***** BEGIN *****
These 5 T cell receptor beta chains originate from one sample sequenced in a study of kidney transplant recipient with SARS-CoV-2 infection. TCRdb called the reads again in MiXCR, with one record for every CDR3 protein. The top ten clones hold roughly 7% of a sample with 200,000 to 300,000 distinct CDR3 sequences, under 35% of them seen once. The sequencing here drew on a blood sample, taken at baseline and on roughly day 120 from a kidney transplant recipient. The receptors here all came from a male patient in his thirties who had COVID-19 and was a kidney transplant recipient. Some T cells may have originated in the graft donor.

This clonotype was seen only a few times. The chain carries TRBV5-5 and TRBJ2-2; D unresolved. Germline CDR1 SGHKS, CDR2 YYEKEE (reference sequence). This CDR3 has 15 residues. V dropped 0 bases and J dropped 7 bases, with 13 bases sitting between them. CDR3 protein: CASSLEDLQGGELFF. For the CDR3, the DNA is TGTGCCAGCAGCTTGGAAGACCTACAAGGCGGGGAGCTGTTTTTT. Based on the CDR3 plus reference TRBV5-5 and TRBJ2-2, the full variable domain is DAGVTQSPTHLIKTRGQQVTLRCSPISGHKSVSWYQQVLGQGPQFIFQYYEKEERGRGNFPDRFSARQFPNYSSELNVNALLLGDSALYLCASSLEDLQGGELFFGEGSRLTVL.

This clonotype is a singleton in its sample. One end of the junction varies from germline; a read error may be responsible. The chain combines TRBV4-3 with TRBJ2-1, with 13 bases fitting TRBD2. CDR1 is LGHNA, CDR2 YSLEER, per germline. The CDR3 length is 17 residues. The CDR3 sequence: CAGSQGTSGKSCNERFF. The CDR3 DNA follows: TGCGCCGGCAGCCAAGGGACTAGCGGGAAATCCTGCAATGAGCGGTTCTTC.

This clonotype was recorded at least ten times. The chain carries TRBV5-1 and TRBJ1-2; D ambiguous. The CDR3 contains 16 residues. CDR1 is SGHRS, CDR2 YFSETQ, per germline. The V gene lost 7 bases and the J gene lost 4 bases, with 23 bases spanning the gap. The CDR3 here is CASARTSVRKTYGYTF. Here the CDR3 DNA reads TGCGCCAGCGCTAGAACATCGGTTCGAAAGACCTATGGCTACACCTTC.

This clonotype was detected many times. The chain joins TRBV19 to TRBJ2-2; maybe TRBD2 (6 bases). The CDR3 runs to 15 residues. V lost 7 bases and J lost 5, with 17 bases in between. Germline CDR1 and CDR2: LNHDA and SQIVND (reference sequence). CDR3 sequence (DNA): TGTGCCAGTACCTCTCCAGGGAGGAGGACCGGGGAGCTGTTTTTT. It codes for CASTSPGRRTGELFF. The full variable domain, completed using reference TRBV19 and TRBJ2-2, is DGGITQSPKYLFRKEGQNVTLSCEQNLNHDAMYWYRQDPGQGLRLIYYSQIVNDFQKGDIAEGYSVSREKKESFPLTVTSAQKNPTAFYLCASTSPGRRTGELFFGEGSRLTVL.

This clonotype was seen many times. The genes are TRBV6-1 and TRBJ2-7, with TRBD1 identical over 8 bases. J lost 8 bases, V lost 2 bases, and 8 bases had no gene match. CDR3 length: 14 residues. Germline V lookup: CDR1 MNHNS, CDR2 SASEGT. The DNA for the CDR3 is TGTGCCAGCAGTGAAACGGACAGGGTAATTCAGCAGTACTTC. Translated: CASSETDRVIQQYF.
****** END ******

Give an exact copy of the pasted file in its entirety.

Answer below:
These 5 T cell receptor beta chains originate from one sample sequenced in a study of kidney transplant recipient with SARS-CoV-2 infection. TCRdb called the reads again in MiXCR, with one record for every CDR3 protein. The top ten clones hold roughly 7% of a sample with 200,000 to 300,000 distinct CDR3 sequences, under 35% of them seen once. The sequencing here drew on a blood sample, taken at baseline and on roughly day 120 from a kidney transplant recipient. The receptors here all came from a male patient in his thirties who had COVID-19 and was a kidney transplant recipient. Some T cells may have originated in the graft donor.

This clonotype was seen only a few times. The chain carries TRBV5-5 and TRBJ2-2; D unresolved. Germline CDR1 SGHKS, CDR2 YYEKEE (reference sequence). This CDR3 has 15 residues. V dropped 0 bases and J dropped 7 bases, with 13 bases sitting between them. CDR3 protein: CASSLEDLQGGELFF. For the CDR3, the DNA is TGTGCCAGCAGCTTGGAAGACCTACAAGGCGGGGAGCTGTTTTTT. Based on the CDR3 plus reference TRBV5-5 and TRBJ2-2, the full variable domain is DAGVTQSPTHLIKTRGQQVTLRCSPISGHKSVSWYQQVLGQGPQFIFQYYEKEERGRGNFPDRFSARQFPNYSSELNVNALLLGDSALYLCASSLEDLQGGELFFGEGSRLTVL.

This clonotype is a singleton in its sample. One end of the junction varies from germline; a read error may be responsible. The chain combines TRBV4-3 with TRBJ2-1, with 13 bases fitting TRBD2. CDR1 is LGHNA, CDR2 YSLEER, per germline. The CDR3 length is 17 residues. The CDR3 sequence: CAGSQGTSGKSCNERFF. The CDR3 DNA follows: TGCGCCGGCAGCCAAGGGACTAGCGGGAAATCCTGCAATGAGCGGTTCTTC.

This clonotype was recorded at least ten times. The chain carries TRBV5-1 and TRBJ1-2; D ambiguous. The CDR3 contains 16 residues. CDR1 is SGHRS, CDR2 YFSETQ, per germline. The V gene lost 7 bases and the J gene lost 4 bases, with 23 bases spanning the gap. The CDR3 here is CASARTSVRKTYGYTF. Here the CDR3 DNA reads TGCGCCAGCGCTAGAACATCGGTTCGAAAGACCTATGGCTACACCTTC.

This clonotype was detected many times. The chain joins TRBV19 to TRBJ2-2; maybe TRBD2 (6 bases). The CDR3 runs to 15 residues. V lost 7 bases and J lost 5, with 17 bases in between. Germline CDR1 and CDR2: LNHDA and SQIVND (reference sequence). CDR3 sequence (DNA): TGTGCCAGTACCTCTCCAGGGAGGAGGACCGGGGAGCTGTTTTTT. It codes for CASTSPGRRTGELFF. The full variable domain, completed using reference TRBV19 and TRBJ2-2, is DGGITQSPKYLFRKEGQNVTLSCEQNLNHDAMYWYRQDPGQGLRLIYYSQIVNDFQKGDIAEGYSVSREKKESFPLTVTSAQKNPTAFYLCASTSPGRRTGELFFGEGSRLTVL.

This clonotype was seen many times. The genes are TRBV6-1 and TRBJ2-7, with TRBD1 identical over 8 bases. J lost 8 bases, V lost 2 bases, and 8 bases had no gene match. CDR3 length: 14 residues. Germline V lookup: CDR1 MNHNS, CDR2 SASEGT. The DNA for the CDR3 is TGTGCCAGCAGTGAAACGGACAGGGTAATTCAGCAGTACTTC. Translated: CASSETDRVIQQYF.